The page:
2. Yes, the KKK still exists today. How this matters and is somehow related to the national flag and the Pledge of Allegiance is not known to me. Simply because there are extremist groups (there are many, even those who “oppose” extremism such as ANTIFA) does not mean that the entire nation is either that extreme or affiliated with that group in any way.

    3. The United States did not make it so that women could not vote. Historically, there was nowhere in the world where women could vote. Even in the direct democracy of ancient Athens, Greece, women could not vote. The United States was one of the first western nations to give women full suffrage rights.

    4. Brett Kavanaugh was not accused as a rapist by Dr. Ford, but it was an allegation of sexual assault. It was also over 30 years prior, contradicted by multiple witnesses, and was never verified to any degree.

    5. The government in no way believes or promulgates the idea that LGBT people are “less than human” or “inhuman”. There is no law that states this anywhere in the USA (if there was, I would stand with you and fight to remove the law; however, none exists). I also disagree with the premise that someone’s gender is not decided by biology and biological traits (if you have a Y chromosome you are a male, if not you are a female), but I will not get into this right now (I would be happy to talk to anyone who disagrees with me. I love a healthy conversation!).

    6. I agree that immigrants on the southern border should be treated better, but this is not a problem of racism and xenophobia. This is a problem of lack of resources. Donald Trump is also not refusing to give aid to this crisis (and I believe that based on your description you would also call it a crisis); on the contrary, in the last budget, he proposed he wanted much more money for the border patrol and the immigration system. It was the Democrats who refused his budget and made the amount going to the border patrol lower than it was in the original budget (this is in reference to the government shutdown in January/February).

    7. I do think that not standing for the pledge, even in protest, is very disrespectful: you are casting down those who fought before, those who are fighting now, and the young men and women who will fight for YOUR rights and EVERYONE’s rights — to speak freely, to protest freely, to pray freely, to defend their own with force, to a fair and proper trial, and all the benefits of living in the greatest nation in the world; you also disrespect the nation and the system which deliver these rights to you, the system that is better than all the others.

    Thanks for listening,
    John Dowd

    P.S. You may have read my comment on the Black History Month story. If you haven’t I would encourage you to read it.

  3. Sam Persinger on April 8th, 2019 5:32 pm

    I have a few issues with this article. One is that you say that Donald Trump has done nothing to stop the KKK while you fail to mention all of the other presidents who have done nothing to end them. You also write that to “White supremacist organizations such as the KKK still exist in the United States, and President Donald Trump does nothing to condemn them.” what you fail to mention is that he actually has condemned them, on multiple occasions. (See CNN – https://www.cnn.com/2017/08/14/politics/trump-condemns-charlottesville-attackers/index.html ). My other main point is that you say that rapists don’t get what they deserve, is your entire life being ruined not getting what you deserve? You also mention the flag doesn’t stand for people it didn’t stand for in the past, do you not believe in making amends or fixing what we have done wrong? The laws regarding women being able to vote and slavery have been passed and they are in the past, this doesn’t mean we should forget about our troubled past, but that we should look beyond it. The abortion laws are more controversial as they directly result in dead bodies, but in some instances, I can see the reasons to get an abortion. I do agree with you on a small number of topics, such as the fact that people should not be treated as animals without food or water for days even if they are committing a crime. Thank you for letting me rant about this topic, I feel as though all peoples ideas should be shared and debated over because when ideas are challenged it allows for new ideas and thoughts to form.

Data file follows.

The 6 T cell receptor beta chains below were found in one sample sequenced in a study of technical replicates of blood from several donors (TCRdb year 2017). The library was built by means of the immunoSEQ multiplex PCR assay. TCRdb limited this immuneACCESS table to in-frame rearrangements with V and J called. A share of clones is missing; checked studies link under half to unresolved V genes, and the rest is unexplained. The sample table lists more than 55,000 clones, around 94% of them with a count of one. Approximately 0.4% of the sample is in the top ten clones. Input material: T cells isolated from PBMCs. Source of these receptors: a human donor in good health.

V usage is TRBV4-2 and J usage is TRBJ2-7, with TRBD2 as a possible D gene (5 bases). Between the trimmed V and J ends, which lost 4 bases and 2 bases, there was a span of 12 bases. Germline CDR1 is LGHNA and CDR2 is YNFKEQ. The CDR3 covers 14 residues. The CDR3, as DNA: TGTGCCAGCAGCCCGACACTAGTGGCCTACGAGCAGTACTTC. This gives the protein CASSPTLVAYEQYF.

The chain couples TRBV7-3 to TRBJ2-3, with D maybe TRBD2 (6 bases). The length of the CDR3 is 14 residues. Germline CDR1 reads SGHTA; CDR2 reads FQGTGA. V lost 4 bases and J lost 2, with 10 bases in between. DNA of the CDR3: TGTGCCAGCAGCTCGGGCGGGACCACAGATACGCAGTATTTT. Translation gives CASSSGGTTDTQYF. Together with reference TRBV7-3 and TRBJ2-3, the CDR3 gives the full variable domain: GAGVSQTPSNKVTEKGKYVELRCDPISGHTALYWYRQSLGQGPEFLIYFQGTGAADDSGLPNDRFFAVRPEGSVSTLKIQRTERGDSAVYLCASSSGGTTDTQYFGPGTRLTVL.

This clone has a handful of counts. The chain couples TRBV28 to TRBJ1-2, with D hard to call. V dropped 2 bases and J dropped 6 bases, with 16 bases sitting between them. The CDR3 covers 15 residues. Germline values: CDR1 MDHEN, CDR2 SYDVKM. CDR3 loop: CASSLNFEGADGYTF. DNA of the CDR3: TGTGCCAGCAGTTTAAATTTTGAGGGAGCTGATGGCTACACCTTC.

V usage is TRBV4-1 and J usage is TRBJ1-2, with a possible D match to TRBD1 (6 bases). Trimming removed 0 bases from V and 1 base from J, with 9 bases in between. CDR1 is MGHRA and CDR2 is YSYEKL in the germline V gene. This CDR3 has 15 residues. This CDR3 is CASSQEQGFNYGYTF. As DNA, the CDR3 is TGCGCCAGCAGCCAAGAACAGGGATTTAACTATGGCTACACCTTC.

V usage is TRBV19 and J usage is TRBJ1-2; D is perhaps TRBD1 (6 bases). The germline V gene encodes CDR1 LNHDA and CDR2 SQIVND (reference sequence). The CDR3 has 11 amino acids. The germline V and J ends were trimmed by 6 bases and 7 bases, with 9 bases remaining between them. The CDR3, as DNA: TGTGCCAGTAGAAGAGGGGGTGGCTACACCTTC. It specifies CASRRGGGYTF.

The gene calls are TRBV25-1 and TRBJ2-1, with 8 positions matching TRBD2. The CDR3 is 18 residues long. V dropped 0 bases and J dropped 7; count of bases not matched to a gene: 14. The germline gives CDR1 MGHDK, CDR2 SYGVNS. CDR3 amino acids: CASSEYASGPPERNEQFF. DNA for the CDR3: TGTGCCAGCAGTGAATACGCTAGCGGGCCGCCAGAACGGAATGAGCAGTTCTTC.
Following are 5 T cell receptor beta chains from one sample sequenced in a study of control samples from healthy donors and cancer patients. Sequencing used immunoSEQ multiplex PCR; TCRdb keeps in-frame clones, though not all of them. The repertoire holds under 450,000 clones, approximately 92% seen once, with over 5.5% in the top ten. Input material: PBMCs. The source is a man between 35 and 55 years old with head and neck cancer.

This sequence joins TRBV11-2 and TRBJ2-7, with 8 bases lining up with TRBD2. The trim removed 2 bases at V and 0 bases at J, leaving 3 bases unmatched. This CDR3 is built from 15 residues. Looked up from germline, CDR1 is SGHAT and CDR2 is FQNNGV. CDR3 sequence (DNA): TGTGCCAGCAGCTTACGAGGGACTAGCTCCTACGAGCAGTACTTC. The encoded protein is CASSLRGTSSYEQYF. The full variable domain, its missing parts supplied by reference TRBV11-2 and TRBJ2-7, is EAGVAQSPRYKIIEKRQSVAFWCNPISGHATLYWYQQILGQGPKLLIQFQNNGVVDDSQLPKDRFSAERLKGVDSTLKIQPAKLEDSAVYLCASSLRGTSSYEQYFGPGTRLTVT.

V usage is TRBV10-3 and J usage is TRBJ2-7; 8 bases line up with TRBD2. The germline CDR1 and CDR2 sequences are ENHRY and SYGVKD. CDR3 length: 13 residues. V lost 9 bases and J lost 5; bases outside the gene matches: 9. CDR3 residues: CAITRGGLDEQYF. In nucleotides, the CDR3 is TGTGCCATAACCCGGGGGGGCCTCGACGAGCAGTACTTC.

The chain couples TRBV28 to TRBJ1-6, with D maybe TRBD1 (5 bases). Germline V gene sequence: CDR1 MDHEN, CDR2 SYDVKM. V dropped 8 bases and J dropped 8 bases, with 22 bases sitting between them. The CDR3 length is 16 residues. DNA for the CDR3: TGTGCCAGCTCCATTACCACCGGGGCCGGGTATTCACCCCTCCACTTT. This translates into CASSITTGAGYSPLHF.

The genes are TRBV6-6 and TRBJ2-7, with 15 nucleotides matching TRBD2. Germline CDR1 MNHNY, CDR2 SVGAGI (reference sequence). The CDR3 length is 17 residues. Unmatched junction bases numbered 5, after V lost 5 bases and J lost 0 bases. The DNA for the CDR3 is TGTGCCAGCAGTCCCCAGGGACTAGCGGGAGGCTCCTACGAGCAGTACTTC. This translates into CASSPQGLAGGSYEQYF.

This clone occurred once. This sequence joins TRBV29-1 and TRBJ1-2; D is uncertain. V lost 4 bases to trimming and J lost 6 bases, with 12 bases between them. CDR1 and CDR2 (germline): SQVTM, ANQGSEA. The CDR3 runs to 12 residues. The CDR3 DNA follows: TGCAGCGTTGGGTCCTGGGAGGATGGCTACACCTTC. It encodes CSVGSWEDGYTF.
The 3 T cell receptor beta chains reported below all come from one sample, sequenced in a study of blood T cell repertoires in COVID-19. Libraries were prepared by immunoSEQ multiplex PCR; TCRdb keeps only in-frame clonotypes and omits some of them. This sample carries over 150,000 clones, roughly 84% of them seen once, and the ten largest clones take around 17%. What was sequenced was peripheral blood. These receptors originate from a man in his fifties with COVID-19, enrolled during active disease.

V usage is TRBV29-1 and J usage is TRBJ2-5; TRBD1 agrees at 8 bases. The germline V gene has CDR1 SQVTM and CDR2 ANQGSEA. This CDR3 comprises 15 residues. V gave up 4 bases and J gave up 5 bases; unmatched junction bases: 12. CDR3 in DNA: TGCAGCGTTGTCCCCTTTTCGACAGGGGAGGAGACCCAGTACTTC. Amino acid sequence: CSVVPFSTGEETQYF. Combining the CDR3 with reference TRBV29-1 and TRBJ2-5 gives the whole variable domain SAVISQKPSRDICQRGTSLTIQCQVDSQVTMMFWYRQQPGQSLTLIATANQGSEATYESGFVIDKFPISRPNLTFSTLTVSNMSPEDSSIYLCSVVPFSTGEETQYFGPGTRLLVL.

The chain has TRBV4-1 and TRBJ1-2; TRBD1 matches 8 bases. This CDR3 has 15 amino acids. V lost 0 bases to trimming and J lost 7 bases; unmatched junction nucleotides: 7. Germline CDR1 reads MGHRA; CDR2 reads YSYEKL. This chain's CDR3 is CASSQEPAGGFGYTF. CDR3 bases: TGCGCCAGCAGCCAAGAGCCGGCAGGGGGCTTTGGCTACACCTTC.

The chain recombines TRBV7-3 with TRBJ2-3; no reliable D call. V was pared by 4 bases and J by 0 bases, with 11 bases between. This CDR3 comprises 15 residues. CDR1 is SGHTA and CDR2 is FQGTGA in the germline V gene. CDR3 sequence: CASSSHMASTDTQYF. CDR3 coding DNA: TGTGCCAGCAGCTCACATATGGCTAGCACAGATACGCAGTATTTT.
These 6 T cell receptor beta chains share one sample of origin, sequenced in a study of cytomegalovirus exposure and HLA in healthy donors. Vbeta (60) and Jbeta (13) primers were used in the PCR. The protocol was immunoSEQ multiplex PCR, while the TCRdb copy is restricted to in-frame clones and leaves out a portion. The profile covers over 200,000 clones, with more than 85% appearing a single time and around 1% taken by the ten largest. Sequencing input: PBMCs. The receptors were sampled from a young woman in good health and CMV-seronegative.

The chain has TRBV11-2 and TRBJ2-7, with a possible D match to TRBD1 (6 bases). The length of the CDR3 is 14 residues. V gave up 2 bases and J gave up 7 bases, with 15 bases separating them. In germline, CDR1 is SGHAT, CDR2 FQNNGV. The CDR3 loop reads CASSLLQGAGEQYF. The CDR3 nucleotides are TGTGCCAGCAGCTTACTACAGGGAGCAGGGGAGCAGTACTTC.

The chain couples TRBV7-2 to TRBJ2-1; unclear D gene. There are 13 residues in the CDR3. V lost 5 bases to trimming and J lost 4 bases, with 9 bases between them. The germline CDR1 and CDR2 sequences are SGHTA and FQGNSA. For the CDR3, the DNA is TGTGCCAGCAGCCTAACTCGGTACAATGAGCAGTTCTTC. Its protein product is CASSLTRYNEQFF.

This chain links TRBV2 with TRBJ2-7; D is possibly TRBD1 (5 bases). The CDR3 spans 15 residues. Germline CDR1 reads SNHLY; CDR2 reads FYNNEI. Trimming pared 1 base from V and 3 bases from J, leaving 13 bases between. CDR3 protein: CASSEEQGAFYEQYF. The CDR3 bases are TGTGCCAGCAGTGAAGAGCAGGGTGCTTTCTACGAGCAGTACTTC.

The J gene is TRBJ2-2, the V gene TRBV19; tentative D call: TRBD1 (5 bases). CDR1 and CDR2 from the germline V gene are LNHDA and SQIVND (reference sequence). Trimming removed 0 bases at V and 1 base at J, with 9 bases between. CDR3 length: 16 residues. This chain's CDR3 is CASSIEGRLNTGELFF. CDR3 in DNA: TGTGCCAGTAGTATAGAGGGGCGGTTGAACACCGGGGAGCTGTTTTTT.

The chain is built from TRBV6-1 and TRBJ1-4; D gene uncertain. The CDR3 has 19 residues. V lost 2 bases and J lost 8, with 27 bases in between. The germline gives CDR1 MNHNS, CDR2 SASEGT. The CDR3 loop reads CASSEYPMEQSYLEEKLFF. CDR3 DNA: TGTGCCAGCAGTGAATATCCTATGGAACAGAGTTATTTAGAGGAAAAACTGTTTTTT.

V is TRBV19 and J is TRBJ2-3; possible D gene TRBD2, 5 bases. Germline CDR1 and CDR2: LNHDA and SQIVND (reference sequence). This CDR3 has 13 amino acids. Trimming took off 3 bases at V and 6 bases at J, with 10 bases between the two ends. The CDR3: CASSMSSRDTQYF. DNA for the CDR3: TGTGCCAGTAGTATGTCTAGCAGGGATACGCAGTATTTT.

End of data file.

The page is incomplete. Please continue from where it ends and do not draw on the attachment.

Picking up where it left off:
-Sam Persinger

  4. G Money on April 9th, 2019 8:13 am

    Sitting during the pledge of allegiance does not really fix anything except make you look very disrespectful to the people who fight and risk their lives for this country.

  5. anonymous on April 9th, 2019 11:52 am

    I would like to address one of the statements you made, “Never in the United State’s history has the country done things in a fair way. We were built on hatred. ” Do you understand the entire reason our country exists? To make things FAIR. We were not built on hatred, people gave up their lives, time, effort, energy, money, etc, to make a place where people could be free to practice their religion, live their lives, and partake of basic human rights. It seems that you don’t appreciate what our founding fathers and countless others did to allow you to be here in this country, writing this article, sharing your opinions, and being free.

    (John D. I really appreciate your words.)

  6. Anonymous 2 on April 9th, 2019 9:28 pm